I write this entry with a heavy heart.  The mother of the pastor at our church is dying.  She has lived a very, very long and full life. She is loved by many, and many are suffering.  What can we do?

One of the most difficult things to do is to minister to those who are dying, and comfort those who mourn for the dying.  I mean, what can you say when encountering  the raw emotions of fear, anger, dread and loss?  It’s tough.  For me, it has always been especially difficult because I always want to be able to provide a solution to problems, and with end of life issues I sometimes feel useless.  Have you ever felt this way?

In our lives, all of us will at some point be called to participate in this ministry of love. Can we as Christians help the dying to face the end of life?  Is there a secret to giving comfort to those facing the loss of a loved one?  Some people seem able to deal with these issues far better than others.  Why is that?

I learned the answer to that last question from the highest possible authority.  That’s right, I learned it from my beloved wife.  I have watched her over the years bringing comfort to those who mourn.  I have seen her calm the fears of those about to leave this world.  She seems to be a miracle worker … but she’s not.  She’s just a very good Christian woman who knows a secret.  Do you want to know the secret?

It’s presence.  It’s being there.  It’s deciding to reprioritize your day (or days) and be present,  a presence that reminds the dying that that they are not alone, and that those who are suffering the loss of someone they love are not alone.  It’s not what we say. Rather, it’s what we do, and more importantly who we are.

Mary and the other women wept at the foot of Jesus’ cross.  They were present.  Jesus saw them and took comfort from them.  Some would say that they were powerless.  They are wrong.  Being present can be one of the greatest gifts we can give, especially to those who are near to death.

Give the suffering the gift of your presence!

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5 Responses to Presence

  1. Lee Surkin says:

    You shall cross the barren desert, but you shall not die of thirst.
    You shall wander far in safety though you do not know the way.
    You shall speak your words in foreign lands and all will understand.
    You shall see the face of God and live.
    If you pass through raging waters in the sea, you shall not drown.
    If you walk amid the burning flames, you shall not be harmed.
    If you stand before the pow’r of hell and death is at your side, know that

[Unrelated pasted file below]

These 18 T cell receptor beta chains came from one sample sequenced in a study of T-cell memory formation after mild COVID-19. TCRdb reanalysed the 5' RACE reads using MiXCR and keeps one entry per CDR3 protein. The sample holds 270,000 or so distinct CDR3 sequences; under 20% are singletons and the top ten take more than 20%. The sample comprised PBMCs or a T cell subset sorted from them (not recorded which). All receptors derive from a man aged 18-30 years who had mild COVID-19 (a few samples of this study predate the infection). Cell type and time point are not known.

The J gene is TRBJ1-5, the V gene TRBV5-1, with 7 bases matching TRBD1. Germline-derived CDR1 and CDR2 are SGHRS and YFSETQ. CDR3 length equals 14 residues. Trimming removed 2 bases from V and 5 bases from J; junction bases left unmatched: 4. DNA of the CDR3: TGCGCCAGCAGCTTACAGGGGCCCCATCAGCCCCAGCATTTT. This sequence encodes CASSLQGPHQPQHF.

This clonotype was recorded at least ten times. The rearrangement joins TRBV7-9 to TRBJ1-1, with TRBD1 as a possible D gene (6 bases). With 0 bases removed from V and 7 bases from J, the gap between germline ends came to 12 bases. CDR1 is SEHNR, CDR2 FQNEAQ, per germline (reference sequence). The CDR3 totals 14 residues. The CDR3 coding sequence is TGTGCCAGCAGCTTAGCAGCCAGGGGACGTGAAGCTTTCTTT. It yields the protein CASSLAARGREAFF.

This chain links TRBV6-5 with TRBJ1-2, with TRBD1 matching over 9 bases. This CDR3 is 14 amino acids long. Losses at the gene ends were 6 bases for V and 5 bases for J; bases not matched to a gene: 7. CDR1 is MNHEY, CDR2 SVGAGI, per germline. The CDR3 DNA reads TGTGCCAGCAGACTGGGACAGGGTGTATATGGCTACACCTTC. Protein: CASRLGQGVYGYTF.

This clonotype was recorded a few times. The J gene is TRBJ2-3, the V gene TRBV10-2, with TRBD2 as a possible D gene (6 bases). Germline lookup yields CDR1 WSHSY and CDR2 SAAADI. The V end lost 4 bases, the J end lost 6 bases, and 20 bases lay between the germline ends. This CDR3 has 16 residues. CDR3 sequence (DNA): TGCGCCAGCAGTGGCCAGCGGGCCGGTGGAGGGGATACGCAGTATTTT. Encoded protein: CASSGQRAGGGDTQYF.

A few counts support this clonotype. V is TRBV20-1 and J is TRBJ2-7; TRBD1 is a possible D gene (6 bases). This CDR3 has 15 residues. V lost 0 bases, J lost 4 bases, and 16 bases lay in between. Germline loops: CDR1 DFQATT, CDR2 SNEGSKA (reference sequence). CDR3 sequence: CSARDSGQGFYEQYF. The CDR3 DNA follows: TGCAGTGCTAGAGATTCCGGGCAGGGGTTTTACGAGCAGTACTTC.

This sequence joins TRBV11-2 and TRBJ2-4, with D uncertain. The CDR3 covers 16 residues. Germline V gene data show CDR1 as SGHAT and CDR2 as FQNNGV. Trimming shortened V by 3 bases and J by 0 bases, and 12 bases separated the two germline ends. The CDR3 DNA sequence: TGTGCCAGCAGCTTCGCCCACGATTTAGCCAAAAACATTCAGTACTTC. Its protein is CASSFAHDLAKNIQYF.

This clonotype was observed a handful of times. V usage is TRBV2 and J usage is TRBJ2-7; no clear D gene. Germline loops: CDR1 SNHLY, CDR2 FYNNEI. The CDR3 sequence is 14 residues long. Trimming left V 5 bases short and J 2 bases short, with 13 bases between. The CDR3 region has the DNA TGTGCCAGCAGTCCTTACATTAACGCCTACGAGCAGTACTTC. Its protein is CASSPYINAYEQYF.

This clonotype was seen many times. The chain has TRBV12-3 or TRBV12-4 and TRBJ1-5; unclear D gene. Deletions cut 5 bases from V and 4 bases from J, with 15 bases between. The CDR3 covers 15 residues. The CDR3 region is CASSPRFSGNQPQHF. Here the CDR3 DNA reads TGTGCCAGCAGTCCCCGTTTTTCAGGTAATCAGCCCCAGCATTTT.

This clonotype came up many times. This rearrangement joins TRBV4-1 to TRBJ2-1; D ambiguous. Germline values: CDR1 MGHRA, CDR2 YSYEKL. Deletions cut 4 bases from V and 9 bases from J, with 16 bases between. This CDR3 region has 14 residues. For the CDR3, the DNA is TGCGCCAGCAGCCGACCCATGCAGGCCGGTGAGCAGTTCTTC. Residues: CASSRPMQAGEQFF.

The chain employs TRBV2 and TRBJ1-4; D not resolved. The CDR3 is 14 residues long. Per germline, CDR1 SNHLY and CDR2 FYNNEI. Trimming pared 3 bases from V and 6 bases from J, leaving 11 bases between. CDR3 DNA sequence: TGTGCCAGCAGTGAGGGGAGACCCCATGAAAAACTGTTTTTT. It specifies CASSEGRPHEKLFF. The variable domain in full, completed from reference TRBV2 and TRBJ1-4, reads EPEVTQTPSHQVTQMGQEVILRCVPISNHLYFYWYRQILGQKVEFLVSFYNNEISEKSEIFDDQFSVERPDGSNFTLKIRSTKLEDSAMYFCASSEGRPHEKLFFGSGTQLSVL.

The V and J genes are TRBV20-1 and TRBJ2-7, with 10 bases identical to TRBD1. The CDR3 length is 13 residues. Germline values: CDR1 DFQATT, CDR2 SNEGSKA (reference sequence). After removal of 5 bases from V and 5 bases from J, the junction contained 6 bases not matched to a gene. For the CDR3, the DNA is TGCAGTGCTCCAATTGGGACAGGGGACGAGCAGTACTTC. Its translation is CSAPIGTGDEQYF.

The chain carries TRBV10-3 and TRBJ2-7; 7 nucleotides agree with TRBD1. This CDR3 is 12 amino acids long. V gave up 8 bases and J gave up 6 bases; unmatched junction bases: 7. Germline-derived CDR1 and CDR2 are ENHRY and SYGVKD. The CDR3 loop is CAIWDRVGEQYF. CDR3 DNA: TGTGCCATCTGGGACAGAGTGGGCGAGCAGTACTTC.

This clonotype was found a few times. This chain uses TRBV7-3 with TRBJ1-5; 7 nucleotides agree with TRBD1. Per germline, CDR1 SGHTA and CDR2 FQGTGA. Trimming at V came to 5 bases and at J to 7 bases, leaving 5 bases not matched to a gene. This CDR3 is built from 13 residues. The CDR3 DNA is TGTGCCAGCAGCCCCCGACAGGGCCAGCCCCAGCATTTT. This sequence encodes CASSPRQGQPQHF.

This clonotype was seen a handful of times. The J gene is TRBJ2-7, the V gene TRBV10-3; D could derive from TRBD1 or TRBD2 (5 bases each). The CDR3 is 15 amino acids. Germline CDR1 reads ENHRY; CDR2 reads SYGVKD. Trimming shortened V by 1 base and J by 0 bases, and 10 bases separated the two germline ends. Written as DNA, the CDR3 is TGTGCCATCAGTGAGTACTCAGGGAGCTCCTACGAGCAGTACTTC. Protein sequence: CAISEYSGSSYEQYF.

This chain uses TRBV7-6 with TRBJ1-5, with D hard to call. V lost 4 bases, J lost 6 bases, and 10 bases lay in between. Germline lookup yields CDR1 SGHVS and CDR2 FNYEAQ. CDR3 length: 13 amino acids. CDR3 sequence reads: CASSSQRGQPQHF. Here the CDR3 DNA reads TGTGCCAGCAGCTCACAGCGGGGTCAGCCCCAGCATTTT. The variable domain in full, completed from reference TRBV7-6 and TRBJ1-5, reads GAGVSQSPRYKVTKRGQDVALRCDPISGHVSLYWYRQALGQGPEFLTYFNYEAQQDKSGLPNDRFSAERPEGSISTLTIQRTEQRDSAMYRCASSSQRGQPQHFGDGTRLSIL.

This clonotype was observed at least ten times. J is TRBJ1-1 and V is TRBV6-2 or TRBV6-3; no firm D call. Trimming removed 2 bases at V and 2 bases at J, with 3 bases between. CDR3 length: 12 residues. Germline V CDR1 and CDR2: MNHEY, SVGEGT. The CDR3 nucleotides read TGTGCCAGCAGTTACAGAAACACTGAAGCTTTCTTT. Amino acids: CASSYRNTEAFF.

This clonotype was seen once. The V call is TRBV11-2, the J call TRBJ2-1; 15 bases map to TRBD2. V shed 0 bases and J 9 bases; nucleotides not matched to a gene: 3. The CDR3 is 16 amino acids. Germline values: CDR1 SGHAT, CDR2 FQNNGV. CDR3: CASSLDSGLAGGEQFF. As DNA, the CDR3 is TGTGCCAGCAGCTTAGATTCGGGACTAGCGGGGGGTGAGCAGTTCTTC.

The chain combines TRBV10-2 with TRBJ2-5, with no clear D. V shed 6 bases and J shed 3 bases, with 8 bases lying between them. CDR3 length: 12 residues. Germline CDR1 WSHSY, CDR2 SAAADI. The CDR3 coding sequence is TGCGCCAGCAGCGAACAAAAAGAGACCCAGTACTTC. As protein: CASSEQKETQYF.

I am with you through it all.
    Be not afraid.
    I go before you always.
    Come follow me, and I will give you rest.

  2. Mary Thomas says:

    Gary, while you do not feel you are able to give the comfort that is needed, I think you are being too hard on yourself. Ellen may be better at it than you because she is a mother and counselor and that gives her an advantage as being a life giver. You are better than you think at what you do because of Ellen and what you he together as well as your ministry to our parish family, your family, friends you simply do not see it through our eyes. I sit here writing this with tear of joy in my eyes because of what you, ellen and our parish family have done for me. Thank you and have a wonderfully blest day.

  3. Mary Washburn says:

    Very well said Gary, Mrs. Kunkel has been the matriarch of St. Mary’s for so many years. She has graced us with her loving presence in the parish and filled us with the spirit of the Lord. She gave us guidance when we knew of babies who were suffering and would tell us of the miracle of her Karen’s life with the devotion of Mother Cabrini she held dear in her heart for Karen’s healing as a very young baby. We in turn have a great devotion to Mother Cabrini who has given hope to many babies throughout the years for the healing. She will be dearly missed. May God’s comfort and love surround Father Kunkel and Karen at this time of great loss.

  4. Nancy Novicki says:

    So many thoughts on this! I lost my mother when I was 12. Never felt a ” motherly”
    affection toward anyone until Ms. Catherine. She has always been so kind toward
    me and I’m feeling really down but realize it’s her time. For the past few months,
    whenever I would visit, she would tell me how much she wanted to go and how
    tired she was. She had a very interesting life and I will miss her and her stories
    very much. Heart goes out to Father!
    Talking to Ellen last night, she said you (Gary) we’re at the hospital. She also said
    how contagious the area was but who was there giving comfort and love, you were.
    Don’t sell yourself short. You bring so much to St. Mary’ s parish community and
    are so well liked and appreciated. But the most important thing, my grandson, Zak,
    likes you. Thanks for all you and Ellen do and she, too, is an inspiration!

  5. Louise says:

    My thoughts and prayers are with Fr. Kunkel’s family during this sad time. I know that you and Ellen being there for them is helping them during their grief. Just being there holding someone’s hand and letting them talk and express their grief can make all the difference. God bless the Kunkel family and I will keep them in my prayers.

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